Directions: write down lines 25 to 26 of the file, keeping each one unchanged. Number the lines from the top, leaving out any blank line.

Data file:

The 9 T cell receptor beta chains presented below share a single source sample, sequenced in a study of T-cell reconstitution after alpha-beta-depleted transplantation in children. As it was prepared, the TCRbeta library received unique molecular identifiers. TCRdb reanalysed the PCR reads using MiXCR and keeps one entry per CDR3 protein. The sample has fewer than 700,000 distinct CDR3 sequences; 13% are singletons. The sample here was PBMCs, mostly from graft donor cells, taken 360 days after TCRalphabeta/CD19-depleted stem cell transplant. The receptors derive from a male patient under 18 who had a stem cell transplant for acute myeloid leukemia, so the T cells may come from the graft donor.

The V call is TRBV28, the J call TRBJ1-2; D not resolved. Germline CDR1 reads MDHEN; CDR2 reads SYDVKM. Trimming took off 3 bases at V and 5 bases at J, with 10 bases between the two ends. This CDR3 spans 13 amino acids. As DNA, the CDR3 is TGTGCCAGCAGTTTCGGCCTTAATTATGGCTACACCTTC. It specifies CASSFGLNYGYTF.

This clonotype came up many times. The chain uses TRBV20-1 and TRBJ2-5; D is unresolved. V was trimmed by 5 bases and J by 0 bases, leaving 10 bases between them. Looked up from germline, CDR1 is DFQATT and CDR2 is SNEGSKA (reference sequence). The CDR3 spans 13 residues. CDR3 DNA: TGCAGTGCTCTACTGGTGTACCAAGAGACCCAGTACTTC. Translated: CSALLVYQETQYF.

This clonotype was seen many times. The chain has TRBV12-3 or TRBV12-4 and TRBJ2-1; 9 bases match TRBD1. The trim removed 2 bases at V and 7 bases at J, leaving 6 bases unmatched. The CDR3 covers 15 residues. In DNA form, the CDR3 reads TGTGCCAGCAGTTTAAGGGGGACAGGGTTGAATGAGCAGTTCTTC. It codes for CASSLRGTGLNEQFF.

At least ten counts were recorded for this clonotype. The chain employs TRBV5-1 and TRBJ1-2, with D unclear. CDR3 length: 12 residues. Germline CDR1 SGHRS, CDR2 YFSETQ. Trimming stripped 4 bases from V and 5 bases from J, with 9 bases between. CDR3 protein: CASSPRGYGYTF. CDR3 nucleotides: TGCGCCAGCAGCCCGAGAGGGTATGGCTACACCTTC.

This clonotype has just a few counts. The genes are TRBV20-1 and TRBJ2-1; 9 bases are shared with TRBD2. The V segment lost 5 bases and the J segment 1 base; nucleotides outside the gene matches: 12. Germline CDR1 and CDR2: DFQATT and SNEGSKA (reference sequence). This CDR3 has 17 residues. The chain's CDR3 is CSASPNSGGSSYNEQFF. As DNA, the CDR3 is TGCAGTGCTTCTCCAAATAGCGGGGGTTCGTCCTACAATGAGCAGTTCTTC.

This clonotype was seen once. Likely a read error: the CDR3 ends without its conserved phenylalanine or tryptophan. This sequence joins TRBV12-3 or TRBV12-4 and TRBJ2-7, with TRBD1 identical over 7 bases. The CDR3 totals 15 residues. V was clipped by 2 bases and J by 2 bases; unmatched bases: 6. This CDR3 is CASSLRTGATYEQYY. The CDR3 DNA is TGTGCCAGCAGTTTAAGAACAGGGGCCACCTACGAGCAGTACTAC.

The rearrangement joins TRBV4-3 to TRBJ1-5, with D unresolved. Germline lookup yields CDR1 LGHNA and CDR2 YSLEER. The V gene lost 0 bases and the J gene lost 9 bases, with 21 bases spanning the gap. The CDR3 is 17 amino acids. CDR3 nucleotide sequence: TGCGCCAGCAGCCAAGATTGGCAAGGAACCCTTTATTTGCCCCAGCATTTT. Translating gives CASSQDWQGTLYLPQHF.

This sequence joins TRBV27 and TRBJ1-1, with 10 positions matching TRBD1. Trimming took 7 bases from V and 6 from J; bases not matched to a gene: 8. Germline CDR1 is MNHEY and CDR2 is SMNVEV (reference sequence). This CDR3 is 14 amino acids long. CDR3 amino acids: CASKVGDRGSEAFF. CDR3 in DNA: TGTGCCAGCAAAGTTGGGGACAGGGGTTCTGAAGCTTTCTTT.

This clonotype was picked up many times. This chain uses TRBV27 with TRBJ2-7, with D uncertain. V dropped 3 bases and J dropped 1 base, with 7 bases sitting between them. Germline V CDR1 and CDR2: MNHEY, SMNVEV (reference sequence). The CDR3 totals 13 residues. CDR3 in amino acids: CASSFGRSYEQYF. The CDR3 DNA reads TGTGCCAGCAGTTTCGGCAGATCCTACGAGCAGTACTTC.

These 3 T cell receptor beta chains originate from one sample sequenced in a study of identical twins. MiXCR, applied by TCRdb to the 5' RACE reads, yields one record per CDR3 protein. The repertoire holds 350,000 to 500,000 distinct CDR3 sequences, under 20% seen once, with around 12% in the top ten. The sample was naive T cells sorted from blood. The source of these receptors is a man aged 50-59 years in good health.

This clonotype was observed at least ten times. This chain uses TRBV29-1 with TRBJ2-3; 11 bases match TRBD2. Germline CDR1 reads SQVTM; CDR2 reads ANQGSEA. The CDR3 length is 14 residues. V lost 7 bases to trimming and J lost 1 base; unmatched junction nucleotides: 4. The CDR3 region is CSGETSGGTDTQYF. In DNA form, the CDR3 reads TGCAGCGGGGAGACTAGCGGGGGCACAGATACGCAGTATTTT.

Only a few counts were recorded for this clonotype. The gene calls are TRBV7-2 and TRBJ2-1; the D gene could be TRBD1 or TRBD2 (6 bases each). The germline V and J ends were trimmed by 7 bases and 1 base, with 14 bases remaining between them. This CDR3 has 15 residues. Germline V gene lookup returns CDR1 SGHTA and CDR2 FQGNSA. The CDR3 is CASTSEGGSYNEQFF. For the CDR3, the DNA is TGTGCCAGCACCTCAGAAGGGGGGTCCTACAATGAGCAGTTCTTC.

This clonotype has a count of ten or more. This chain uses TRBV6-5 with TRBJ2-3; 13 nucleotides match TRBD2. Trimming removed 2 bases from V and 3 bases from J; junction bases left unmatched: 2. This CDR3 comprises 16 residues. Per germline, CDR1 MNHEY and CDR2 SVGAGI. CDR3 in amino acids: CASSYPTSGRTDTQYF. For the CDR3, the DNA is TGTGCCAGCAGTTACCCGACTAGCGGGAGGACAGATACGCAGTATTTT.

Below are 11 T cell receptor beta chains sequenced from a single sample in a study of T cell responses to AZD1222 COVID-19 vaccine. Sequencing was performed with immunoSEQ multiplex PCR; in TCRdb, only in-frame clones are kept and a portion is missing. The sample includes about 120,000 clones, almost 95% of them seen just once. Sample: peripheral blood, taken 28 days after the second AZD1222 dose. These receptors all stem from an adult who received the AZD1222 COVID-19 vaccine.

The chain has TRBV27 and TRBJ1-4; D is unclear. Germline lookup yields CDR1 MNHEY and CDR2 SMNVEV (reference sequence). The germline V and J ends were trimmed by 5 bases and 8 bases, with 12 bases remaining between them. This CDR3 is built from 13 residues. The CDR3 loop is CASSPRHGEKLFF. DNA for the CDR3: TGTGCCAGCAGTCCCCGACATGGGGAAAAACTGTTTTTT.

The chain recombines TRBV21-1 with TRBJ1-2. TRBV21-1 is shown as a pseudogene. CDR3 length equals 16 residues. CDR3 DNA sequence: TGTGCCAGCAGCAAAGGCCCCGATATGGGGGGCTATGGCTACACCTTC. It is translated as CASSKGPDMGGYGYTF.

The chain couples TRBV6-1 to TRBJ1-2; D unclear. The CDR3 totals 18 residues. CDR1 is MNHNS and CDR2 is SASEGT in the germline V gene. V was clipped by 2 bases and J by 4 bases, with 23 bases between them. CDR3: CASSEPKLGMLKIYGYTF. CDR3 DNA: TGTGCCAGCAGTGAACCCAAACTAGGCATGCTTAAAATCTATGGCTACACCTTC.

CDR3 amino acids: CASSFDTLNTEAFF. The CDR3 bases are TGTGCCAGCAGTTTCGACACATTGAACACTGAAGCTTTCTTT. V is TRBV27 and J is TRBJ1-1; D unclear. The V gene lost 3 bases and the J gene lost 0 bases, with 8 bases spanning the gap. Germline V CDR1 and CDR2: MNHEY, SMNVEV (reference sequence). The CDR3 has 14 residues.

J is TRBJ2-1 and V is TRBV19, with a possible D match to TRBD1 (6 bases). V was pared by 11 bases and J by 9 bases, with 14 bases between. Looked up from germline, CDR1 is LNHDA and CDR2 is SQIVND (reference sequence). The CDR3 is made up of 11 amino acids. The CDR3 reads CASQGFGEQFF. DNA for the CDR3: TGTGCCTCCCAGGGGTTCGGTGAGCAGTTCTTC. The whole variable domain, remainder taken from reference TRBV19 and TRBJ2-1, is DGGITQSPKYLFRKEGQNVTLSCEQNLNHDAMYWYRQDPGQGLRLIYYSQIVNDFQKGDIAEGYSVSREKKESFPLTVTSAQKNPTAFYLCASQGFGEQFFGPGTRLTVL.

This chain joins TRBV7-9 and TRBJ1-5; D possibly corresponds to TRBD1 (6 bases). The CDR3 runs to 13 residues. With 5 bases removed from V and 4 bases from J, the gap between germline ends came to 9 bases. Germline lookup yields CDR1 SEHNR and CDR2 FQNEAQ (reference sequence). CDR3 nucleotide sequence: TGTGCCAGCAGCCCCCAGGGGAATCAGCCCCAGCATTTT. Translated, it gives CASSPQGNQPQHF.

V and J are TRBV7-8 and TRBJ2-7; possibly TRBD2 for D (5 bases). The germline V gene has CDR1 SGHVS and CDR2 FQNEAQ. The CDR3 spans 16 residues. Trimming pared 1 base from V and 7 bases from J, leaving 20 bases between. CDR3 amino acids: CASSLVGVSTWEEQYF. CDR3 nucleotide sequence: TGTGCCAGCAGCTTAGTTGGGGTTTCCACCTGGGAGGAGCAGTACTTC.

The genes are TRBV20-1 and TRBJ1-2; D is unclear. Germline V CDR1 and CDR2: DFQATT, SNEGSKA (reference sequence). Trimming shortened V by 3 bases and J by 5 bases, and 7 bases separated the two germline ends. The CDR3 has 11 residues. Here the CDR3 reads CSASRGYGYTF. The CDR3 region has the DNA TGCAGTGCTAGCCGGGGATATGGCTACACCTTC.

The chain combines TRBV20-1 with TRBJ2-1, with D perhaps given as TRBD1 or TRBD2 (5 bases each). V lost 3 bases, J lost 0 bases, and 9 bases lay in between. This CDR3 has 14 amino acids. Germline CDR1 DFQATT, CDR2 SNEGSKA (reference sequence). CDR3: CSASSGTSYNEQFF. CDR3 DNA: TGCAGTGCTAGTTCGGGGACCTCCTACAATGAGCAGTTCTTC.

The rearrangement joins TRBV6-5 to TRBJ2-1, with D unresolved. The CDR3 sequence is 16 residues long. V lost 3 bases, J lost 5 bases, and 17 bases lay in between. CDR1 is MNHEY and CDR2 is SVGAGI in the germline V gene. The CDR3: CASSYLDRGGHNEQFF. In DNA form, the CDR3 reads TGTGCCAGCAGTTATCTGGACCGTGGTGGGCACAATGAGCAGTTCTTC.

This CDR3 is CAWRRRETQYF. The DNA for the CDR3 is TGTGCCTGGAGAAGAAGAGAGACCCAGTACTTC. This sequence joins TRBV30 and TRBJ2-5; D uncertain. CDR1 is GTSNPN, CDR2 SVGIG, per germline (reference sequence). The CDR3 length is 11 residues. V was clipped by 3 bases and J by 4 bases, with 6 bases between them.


The rearrangement joins TRBV6-5 to TRBJ2-1, with D unresolved. The CDR3 sequence is 16 residues long. V lost 3 bases, J lost 5 bases, and 17 bases lay in between. CDR1 is MNHEY and CDR2 is SVGAGI in the germline V gene. The CDR3: CASSYLDRGGHNEQFF. In DNA form, the CDR3 reads TGTGCCAGCAGTTATCTGGACCGTGGTGGGCACAATGAGCAGTTCTTC.

This CDR3 is CAWRRRETQYF. The DNA for the CDR3 is TGTGCCTGGAGAAGAAGAGAGACCCAGTACTTC. This sequence joins TRBV30 and TRBJ2-5; D uncertain. CDR1 is GTSNPN, CDR2 SVGIG, per germline (reference sequence). The CDR3 length is 11 residues. V was clipped by 3 bases and J by 4 bases, with 6 bases between them.